A Bigger Shaw Communications Must Support Real Community and Local TV: Advocates
Ottawa (November 2, 2010) Community and local TV advocates have asked Shaw and the CRTC on three occasions recently to ensure that Canada’s broadcast system remains open to public participation and local content production. As one of Canada’s largest and most highly vertically integrated media companies, Shaw Communications plays a large role in Canada’s media landscape.
"Broadcasting in Canada is changing fast and Shaw is leading the charge," explains Catherine Edwards, the spokesperson for the Canadian Association of Community Television Users and Stations (CACTUS). "In exchange for using a limited public resource—the airwaves—the company needs to respect the priorities of Canadians, especially with regard to local content."
CACTUS intervened at the license renewals for Shaw cable systems in September, calling for Shaw to reopen approximately 40 community-access studios that the company has closed across Western Canada since the 1990s. "There used to be twelve neighbourhood offices in the Vancouver area alone where the public could borrow equipment and create programs," says Richard Ward of the Community Media Education Society. "Now there’s just one." Providing community access has long been a requirement of cable operators and their performance is reviewed during license renewals. The CRTC’s decision is pending.
The CRTC did approve Shaw’s purchase of Canwest Global’s TV stations and specialty channels last week, subject to a requirement to upgrade all of Global’s over-the-air transmitters to digital within five years, including 67 in smaller communities in BC, Ontario and Nova Scotia. The ruling also requires Shaw to offer space on Global transmission towers to other local and community broadcasters on a cost-recovery basis.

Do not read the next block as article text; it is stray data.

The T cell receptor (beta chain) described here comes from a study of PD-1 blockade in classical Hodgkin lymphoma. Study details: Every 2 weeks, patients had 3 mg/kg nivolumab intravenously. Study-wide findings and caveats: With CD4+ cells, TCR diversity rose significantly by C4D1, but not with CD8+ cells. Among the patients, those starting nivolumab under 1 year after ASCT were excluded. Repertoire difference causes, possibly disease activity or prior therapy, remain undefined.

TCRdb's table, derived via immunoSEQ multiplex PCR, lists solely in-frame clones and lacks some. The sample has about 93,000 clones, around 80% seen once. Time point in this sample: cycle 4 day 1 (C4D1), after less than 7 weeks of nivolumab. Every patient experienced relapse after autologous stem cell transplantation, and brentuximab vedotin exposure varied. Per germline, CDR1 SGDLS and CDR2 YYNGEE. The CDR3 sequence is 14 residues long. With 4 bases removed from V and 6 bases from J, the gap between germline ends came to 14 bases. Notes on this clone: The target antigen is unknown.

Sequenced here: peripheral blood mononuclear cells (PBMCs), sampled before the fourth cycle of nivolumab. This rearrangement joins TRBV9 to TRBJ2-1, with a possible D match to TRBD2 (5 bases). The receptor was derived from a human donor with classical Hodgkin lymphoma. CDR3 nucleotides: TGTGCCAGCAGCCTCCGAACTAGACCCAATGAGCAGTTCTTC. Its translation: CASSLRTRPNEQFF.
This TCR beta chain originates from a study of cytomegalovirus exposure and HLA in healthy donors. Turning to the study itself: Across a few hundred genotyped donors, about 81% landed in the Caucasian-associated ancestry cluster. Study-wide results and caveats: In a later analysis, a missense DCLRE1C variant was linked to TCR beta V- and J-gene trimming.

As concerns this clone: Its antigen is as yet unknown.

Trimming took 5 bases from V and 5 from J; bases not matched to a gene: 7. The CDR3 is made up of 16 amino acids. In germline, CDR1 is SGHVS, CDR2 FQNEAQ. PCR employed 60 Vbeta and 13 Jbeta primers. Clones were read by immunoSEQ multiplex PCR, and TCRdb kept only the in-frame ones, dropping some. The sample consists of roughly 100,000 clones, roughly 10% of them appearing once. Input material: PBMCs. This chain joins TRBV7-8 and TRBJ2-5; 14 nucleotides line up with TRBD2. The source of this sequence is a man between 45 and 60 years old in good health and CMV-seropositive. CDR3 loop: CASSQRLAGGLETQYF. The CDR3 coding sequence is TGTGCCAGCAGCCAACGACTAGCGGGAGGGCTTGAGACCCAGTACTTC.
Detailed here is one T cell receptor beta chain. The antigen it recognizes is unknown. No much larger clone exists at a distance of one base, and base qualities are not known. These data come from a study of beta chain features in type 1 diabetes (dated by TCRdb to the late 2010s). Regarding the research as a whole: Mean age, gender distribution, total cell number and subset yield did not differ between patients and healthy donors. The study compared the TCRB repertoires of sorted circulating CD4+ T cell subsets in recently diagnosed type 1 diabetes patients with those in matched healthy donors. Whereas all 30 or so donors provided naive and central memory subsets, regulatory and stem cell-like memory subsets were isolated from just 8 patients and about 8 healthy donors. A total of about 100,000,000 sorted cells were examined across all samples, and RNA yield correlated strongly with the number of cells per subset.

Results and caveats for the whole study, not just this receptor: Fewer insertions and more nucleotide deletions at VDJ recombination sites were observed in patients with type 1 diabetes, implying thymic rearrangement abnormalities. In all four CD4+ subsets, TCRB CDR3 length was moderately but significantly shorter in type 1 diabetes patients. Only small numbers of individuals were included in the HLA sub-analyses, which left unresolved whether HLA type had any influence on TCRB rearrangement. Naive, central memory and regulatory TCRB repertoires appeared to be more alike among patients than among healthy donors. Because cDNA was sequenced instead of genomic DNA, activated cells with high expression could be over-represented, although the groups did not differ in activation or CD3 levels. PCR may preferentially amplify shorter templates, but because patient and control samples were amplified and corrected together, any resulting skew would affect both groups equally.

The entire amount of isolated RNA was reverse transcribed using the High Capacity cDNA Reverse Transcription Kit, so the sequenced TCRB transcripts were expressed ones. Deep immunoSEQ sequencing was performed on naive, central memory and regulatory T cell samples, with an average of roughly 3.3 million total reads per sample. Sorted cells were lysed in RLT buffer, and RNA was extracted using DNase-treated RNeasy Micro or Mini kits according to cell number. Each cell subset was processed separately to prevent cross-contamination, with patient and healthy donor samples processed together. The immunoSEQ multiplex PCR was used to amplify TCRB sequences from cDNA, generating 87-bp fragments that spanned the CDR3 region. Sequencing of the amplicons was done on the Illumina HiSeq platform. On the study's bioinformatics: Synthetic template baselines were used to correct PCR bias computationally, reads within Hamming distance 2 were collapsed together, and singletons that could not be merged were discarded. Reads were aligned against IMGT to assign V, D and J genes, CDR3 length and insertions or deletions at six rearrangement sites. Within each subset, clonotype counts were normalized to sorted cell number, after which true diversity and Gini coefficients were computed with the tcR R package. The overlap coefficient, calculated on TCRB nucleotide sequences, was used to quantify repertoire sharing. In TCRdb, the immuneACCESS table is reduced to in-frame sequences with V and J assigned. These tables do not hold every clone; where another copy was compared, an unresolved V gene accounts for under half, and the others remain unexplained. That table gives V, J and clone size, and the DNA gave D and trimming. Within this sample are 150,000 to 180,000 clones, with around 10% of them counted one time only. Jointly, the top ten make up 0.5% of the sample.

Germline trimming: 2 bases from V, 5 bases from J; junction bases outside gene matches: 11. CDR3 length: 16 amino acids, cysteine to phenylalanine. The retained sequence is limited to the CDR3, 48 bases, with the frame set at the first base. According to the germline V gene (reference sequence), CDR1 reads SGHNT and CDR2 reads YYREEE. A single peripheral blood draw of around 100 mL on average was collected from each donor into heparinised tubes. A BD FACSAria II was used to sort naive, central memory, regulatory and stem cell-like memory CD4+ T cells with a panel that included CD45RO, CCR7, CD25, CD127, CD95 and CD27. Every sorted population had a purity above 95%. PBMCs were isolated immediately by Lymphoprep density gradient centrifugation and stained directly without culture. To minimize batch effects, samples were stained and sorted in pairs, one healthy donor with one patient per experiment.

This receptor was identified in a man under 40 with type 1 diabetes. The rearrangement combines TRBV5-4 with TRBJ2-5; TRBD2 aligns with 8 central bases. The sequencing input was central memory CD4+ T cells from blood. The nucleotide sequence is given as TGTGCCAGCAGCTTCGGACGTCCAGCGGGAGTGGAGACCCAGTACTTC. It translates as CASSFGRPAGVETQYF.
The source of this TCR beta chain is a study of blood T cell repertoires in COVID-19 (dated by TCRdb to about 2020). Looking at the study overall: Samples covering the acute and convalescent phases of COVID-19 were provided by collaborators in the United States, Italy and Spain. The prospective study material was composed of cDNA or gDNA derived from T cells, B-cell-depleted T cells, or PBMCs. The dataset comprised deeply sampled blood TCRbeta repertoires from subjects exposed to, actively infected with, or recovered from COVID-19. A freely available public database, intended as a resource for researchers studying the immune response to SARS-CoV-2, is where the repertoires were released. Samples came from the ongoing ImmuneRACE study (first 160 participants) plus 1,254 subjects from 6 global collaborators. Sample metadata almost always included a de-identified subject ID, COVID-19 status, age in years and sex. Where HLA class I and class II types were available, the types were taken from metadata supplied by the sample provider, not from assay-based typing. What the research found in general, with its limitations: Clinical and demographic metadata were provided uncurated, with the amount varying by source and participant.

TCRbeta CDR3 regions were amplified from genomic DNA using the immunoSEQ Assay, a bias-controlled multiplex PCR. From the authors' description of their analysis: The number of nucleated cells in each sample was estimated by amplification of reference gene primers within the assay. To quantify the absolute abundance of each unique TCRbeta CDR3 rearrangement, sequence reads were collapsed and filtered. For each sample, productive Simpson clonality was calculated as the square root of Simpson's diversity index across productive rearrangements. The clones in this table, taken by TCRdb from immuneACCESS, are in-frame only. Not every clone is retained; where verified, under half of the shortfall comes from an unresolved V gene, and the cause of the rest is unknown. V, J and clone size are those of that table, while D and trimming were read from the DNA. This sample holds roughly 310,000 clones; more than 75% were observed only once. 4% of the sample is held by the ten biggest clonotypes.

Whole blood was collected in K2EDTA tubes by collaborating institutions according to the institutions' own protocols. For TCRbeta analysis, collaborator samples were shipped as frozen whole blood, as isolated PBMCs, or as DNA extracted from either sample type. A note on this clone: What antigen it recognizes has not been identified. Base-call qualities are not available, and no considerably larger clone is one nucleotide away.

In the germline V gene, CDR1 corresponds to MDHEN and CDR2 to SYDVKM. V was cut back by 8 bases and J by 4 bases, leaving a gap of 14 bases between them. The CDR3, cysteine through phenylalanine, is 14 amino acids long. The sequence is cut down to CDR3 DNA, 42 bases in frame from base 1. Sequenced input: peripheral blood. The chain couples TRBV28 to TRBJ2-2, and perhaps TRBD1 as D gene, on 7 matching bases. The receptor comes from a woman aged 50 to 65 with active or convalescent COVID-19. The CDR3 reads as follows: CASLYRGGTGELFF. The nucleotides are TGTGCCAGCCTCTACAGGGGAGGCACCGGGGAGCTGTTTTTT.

"While we think the CRTC should have gone further and ordered Shaw to share the new digital transmitters with other broadcasters in order to provide a true public benefit—especially public, provincial and community stations—this is a start," says Canadian Media Guild spokesperson Karen Wirsig.
"It’s vital that local access to over-the-air transmission facilities be maintained, so that residents can continue to receive local channels for free and have the possibility of programming their own content, whether for TV, radio, wireless Internet, text or other mobile services," adds Edwards of CACTUS. "Access to the towers and sites is a start. Access to the digital transmitters would have removed the final cost barrier for future innovation by communities."
CACTUS also opposed the application by Shaw’s subsidiary, Corus, for a chain of local weather and information channels to be called Local1, on the grounds that they too closely resemble Shaw’s community channels. "Shaw has been repurposing its community channels for more than a decade," Edwards notes. "They present exactly the kind of looping weather and short community news hits as are proposed in the Local1 application. These channels were meant to be open access platforms. We have asked the CRTC to return them to the community."
Contacts: Catherine Edwards, CACTUS (819) 772-2862.